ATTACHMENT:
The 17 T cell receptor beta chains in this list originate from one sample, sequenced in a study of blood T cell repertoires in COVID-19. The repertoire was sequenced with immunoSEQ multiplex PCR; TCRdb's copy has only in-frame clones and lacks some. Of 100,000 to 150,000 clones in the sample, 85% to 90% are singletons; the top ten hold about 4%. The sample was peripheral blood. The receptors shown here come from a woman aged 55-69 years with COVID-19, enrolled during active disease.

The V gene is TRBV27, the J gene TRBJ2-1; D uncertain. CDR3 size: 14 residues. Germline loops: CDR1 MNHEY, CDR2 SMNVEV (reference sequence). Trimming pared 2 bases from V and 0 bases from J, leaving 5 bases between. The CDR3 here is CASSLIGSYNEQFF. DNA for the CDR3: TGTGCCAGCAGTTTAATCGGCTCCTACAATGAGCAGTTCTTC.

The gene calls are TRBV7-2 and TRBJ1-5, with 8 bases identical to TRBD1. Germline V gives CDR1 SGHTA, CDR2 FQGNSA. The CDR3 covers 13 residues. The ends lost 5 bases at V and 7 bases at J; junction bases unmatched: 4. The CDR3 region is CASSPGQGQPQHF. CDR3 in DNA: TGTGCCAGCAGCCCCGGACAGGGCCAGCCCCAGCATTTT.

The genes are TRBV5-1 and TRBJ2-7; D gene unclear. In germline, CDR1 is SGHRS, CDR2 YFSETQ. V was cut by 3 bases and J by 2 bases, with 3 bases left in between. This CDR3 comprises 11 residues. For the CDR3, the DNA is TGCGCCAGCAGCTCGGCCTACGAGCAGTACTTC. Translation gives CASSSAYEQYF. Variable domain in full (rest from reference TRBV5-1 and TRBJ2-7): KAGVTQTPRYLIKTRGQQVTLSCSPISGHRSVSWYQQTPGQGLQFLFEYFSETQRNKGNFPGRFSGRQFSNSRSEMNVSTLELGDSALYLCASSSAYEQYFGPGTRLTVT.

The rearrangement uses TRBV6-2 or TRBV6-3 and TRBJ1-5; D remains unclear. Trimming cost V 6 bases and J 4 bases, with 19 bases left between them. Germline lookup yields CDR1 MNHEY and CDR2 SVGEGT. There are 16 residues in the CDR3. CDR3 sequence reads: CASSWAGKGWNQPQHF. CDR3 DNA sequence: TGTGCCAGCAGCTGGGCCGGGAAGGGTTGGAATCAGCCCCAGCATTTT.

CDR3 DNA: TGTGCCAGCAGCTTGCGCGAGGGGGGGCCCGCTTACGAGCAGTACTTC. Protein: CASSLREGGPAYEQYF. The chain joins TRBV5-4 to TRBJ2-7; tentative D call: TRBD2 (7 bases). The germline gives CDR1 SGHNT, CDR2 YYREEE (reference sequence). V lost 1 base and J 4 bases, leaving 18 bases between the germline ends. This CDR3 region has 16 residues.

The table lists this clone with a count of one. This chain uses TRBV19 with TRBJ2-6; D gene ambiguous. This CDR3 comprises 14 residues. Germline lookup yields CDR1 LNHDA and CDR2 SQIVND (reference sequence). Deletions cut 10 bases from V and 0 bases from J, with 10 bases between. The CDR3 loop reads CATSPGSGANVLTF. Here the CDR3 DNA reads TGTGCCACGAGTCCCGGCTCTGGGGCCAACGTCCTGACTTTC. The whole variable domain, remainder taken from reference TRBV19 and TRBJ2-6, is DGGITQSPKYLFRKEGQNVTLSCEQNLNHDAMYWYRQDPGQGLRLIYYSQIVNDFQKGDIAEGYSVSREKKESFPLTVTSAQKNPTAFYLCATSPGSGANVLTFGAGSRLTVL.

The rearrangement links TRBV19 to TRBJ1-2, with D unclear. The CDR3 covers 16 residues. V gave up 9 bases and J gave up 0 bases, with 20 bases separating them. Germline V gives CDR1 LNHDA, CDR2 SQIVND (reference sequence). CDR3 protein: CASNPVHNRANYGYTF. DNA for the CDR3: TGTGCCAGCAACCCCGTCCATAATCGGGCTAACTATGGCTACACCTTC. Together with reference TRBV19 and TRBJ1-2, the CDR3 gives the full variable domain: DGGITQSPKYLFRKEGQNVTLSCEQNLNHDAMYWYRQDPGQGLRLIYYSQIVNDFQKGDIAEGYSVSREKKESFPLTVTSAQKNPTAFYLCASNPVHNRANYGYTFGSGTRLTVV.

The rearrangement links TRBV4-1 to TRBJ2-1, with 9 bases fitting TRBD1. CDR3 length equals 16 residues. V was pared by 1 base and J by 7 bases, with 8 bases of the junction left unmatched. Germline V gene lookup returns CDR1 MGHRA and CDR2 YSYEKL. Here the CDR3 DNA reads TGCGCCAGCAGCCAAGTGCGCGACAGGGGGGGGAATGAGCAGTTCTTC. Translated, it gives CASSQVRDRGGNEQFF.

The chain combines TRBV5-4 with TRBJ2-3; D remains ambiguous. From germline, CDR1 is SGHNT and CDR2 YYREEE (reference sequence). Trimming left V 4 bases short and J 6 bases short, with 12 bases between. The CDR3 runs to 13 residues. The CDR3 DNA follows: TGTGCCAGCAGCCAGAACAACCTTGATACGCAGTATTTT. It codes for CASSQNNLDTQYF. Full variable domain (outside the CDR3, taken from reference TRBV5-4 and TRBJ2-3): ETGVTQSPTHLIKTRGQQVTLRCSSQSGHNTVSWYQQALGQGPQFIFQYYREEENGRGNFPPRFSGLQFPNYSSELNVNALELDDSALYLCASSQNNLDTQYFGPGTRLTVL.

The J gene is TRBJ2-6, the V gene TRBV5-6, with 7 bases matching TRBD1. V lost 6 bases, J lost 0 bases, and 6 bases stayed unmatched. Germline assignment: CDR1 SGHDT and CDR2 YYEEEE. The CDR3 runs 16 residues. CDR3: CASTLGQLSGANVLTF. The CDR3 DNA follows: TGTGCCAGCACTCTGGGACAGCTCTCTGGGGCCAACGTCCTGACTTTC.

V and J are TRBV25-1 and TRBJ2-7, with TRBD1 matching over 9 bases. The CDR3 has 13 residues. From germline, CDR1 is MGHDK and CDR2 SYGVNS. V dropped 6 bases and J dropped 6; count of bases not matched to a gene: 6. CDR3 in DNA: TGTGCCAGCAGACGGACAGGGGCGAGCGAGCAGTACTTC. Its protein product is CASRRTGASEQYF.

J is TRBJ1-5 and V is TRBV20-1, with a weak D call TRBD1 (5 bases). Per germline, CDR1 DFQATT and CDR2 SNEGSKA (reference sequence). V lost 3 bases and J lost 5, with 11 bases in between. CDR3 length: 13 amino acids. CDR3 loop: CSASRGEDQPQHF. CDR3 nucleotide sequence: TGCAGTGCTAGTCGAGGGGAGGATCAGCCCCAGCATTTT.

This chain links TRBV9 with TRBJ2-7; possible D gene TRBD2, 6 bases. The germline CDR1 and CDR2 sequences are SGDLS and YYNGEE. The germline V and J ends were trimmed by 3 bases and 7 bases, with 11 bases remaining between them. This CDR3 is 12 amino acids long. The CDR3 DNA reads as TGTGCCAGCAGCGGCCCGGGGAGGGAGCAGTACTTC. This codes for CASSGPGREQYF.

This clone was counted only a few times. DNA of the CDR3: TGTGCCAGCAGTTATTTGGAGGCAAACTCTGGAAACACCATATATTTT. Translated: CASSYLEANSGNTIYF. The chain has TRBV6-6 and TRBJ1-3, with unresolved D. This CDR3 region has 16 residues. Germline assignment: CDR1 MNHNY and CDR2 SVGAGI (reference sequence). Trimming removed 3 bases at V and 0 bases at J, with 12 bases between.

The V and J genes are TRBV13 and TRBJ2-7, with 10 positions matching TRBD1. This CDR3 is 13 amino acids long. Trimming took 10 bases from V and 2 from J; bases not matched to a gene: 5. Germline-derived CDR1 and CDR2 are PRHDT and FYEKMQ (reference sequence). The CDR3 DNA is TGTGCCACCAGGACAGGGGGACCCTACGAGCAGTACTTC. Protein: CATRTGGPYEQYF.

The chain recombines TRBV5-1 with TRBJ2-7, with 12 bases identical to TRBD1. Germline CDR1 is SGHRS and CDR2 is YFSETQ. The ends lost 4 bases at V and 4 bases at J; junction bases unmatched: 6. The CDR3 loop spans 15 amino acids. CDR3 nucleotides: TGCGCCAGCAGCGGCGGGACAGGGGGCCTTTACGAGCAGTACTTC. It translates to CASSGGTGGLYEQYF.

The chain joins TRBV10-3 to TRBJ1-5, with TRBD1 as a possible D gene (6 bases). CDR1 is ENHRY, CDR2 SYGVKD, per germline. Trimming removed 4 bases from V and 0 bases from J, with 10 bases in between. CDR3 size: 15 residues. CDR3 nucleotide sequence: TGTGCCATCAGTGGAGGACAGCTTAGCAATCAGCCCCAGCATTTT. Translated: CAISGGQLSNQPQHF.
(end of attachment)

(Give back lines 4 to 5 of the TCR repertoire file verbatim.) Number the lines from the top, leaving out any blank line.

The genes are TRBV5-1 and TRBJ2-7; D gene unclear. In germline, CDR1 is SGHRS, CDR2 YFSETQ. V was cut by 3 bases and J by 2 bases, with 3 bases left in between. This CDR3 comprises 11 residues. For the CDR3, the DNA is TGCGCCAGCAGCTCGGCCTACGAGCAGTACTTC. Translation gives CASSSAYEQYF. Variable domain in full (rest from reference TRBV5-1 and TRBJ2-7): KAGVTQTPRYLIKTRGQQVTLSCSPISGHRSVSWYQQTPGQGLQFLFEYFSETQRNKGNFPGRFSGRQFSNSRSEMNVSTLELGDSALYLCASSSAYEQYFGPGTRLTVT.

The rearrangement uses TRBV6-2 or TRBV6-3 and TRBJ1-5; D remains unclear. Trimming cost V 6 bases and J 4 bases, with 19 bases left between them. Germline lookup yields CDR1 MNHEY and CDR2 SVGEGT. There are 16 residues in the CDR3. CDR3 sequence reads: CASSWAGKGWNQPQHF. CDR3 DNA sequence: TGTGCCAGCAGCTGGGCCGGGAAGGGTTGGAATCAGCCCCAGCATTTT.